Ever since the Nationals drafted Bryce Harper first overall of the 2010 MLB draft, they knew they’d have a daunting task in resigning superstar Bryce Harper once he was set the hit free agency. Now, the time has come, as Harper is set to be a free agent this offseason. The assumption was always that the Nationals would do whatever it took to sign Harper. However, with the Nationals underachieving at 62-62 and Harper having arguably his worst season, should the Nationals even try to retain Harper? The answer is no, due to several reasons.
It’s unclear what type of contract Harper will get, but the expectation is that he’ll get a contract worth $30-$40M annually for 8-10 years. That’s a lot for a guy who only has a 1.7 WAR and a .248/.384/.518. There have been signs of life for Harper, as his 41.% hard contact rate is a career high and he’s hitting .370 in the second half. However, none of that makes up for -13 defensive runs saved in the outfield this season. You can’t be considered an elite player with such awful defensive metrics and a below average WAR, as the $30M to $40M Harper, could make annually would suggest.
The Nationals don’t even have to worry about replacing Harper, as his immediate replacement is currently in the minors. That player would be Victor Robles, who is MLB.Com’s #5 ranked prospect in all of baseball. The 21-year old earns above-average grades as a hitter (60 hit 55 power) and is an elite runner and fielder (75 run 70 field 70 arm). That elite fielding makes him a better fit for the Nationals, who lack a true center fielder on the roster but have a lot of corner outfielders (Juan Soto, Adam Eaton). He also obviously is way cheaper than Harper, since he only has 0.025 years of MLB service time. If his hitting could translate to the MLB, he has a chance to be as productive as Harper has been this year with his other elite traits. Washington has watched him grow into a top 5 prospect in all of baseball so it would be a shame to have him continue to be blocked for a glut of outfielders, which would slow down his development.
It’s not like the Nationals are a perfect team. They have gotten close to zero production from either of their catchers this season, lack depth in the rotation, lack a shutdown closer, and second baseman Daniel Murphy will be a free agent at the end of the year. If they invest $30-40M in Harper, they’ll won’t be able to fill these more pressing needs. That’d be a silly thing to do, considering that they could get 2-3 quality players at that same price. How about Yasmani Grandal at catcher? The 29-year-old is hitting .248/349/.490 with a 2.0 WAR, is an excellent framer, and would likely cost $12-16M. Washington could sign 3B Mike Moustakas and move Anthony Rendon to second. The 29-year-old is hitting .257/.320/.468 with a 2.7 WAR and would likely cost $8-10M. Patrick Corbin would definitely help solidify Washington’s rotation. The 29-year-old left-hander has a 3.18 ERA, 1.02 WHIP, 2.41 FIP, and a 3.7 WAR. He’s likely to get $16-18M annually. If they want to get a dominant closer, then Washington could go after 31-year-old Craig Kimbrel. He has a 2.52 ERA, 1.04 WHIP, and 3.38 FIP despite going on a horrible stretch for about a week. He’s likely to get $17-18M and has a 2.0 WAR despite being a reliever. All of these guys share one thing in common: they all have a higher WAR than Harper and are much cheaper. If Washington can get 2-3 of these guys, it makes more sense to balance their team out rather than run out the same team that has been mediocre at best this season.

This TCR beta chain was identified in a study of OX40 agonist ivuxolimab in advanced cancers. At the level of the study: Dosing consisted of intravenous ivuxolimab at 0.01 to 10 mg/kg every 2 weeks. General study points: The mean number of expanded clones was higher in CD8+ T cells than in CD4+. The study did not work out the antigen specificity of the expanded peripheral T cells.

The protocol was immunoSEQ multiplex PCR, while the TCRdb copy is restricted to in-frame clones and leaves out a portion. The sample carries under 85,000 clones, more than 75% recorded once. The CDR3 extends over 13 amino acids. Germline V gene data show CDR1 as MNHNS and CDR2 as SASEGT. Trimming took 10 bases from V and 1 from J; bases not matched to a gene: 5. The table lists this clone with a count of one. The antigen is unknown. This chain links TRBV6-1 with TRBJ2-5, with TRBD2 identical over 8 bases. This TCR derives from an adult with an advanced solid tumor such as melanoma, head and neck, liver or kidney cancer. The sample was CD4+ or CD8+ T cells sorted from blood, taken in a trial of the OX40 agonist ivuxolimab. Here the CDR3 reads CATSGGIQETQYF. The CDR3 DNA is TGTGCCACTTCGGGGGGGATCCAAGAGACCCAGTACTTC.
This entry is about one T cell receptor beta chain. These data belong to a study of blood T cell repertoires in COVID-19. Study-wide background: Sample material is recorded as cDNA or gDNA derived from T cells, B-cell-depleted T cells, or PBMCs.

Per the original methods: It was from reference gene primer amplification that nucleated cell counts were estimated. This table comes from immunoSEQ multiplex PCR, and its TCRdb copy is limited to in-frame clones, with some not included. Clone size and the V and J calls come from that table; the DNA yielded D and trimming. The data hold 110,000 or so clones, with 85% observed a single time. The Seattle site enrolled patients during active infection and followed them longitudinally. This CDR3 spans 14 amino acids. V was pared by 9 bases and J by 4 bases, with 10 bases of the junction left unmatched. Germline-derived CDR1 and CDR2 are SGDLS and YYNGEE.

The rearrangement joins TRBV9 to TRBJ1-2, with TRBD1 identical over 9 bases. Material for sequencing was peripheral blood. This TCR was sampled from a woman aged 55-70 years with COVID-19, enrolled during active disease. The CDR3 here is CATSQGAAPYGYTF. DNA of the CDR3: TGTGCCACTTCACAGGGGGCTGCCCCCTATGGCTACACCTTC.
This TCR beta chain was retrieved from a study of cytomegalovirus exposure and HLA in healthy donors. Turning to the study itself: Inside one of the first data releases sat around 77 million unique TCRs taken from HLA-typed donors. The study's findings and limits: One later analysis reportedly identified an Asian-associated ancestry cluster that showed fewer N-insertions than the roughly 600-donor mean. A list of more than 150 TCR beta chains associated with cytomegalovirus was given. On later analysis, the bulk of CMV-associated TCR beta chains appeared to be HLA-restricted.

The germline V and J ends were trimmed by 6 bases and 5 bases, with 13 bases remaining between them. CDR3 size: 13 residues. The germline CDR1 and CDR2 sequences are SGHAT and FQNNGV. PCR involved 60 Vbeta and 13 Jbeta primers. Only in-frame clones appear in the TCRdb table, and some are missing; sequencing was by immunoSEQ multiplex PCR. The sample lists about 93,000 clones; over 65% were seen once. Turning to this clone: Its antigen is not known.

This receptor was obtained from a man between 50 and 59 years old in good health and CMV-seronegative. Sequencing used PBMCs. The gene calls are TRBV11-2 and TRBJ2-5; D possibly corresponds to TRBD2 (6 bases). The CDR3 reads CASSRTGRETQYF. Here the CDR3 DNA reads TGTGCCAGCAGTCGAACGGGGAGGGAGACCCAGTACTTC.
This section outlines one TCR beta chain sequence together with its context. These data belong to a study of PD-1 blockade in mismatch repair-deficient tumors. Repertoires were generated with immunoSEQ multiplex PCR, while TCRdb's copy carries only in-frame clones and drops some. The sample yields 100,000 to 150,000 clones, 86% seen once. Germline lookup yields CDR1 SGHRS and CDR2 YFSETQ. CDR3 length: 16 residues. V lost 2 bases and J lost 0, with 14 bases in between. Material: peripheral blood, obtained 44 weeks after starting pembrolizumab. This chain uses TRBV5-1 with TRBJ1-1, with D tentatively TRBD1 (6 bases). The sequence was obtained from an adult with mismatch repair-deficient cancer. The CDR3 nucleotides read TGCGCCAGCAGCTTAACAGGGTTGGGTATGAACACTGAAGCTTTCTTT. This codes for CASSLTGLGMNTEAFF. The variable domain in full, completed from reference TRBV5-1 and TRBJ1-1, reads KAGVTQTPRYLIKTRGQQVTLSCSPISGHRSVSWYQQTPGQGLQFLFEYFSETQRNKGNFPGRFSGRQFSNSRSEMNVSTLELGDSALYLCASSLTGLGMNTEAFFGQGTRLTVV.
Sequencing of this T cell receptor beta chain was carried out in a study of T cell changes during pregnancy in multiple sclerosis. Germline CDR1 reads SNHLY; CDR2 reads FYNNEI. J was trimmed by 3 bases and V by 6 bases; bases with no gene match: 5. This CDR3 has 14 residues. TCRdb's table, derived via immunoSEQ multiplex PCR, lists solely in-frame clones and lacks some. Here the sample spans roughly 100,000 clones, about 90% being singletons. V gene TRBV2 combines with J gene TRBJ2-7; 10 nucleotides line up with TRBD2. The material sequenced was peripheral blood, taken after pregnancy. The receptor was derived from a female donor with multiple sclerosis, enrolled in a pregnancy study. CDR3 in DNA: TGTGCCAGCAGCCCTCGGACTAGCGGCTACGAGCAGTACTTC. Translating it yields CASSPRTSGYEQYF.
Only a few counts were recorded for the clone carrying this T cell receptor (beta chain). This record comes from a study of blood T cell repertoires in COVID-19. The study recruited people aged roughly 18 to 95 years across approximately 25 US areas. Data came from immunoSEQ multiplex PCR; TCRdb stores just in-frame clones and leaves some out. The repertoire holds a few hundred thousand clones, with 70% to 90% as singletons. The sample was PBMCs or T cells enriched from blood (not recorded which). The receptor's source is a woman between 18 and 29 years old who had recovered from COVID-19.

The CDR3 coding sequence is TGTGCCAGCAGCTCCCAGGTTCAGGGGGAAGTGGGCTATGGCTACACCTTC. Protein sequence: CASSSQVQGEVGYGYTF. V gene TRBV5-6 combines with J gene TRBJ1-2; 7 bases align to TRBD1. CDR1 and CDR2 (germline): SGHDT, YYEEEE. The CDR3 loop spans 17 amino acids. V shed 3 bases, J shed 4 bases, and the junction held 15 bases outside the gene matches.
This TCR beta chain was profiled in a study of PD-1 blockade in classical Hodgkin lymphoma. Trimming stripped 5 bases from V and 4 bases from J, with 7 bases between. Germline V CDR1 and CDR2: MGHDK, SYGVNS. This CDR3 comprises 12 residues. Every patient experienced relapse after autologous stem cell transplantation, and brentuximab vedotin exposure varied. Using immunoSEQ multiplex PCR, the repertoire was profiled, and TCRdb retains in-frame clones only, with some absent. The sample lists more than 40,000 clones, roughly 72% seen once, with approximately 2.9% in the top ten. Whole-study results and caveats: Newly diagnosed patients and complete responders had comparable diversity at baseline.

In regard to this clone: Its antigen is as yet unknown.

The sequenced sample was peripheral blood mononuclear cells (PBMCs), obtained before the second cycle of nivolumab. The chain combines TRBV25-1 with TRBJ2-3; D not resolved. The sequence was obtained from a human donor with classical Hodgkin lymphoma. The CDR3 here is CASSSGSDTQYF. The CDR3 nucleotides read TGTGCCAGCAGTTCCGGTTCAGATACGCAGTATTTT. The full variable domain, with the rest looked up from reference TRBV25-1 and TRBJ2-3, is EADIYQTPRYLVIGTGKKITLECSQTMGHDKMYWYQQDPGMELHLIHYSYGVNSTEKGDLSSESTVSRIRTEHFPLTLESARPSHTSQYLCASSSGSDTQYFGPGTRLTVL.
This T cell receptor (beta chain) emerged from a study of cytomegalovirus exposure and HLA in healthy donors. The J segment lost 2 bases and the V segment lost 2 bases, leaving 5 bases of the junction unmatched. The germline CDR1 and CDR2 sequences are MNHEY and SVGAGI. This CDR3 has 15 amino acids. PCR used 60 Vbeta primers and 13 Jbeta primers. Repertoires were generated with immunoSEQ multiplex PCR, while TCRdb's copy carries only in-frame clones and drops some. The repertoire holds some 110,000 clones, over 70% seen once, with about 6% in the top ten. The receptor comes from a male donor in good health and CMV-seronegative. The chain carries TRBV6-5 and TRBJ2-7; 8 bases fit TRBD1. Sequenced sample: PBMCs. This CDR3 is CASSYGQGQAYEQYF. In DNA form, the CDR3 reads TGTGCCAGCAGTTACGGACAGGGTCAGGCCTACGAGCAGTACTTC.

While signing Bryce Harper may make sense for some teams, it doesn’t for the Nationals. Washington has several needs that they need to fill if they want to be a World Series caliber team, and they can’t do that giving Harper the contract that he’ll demand. Their best move is to replace Harper with top prospect Victor Robles and sign 2-3 quality players instead. No one ever thought this would be the case, but it’s time for Washington to move on from Bryce Harper.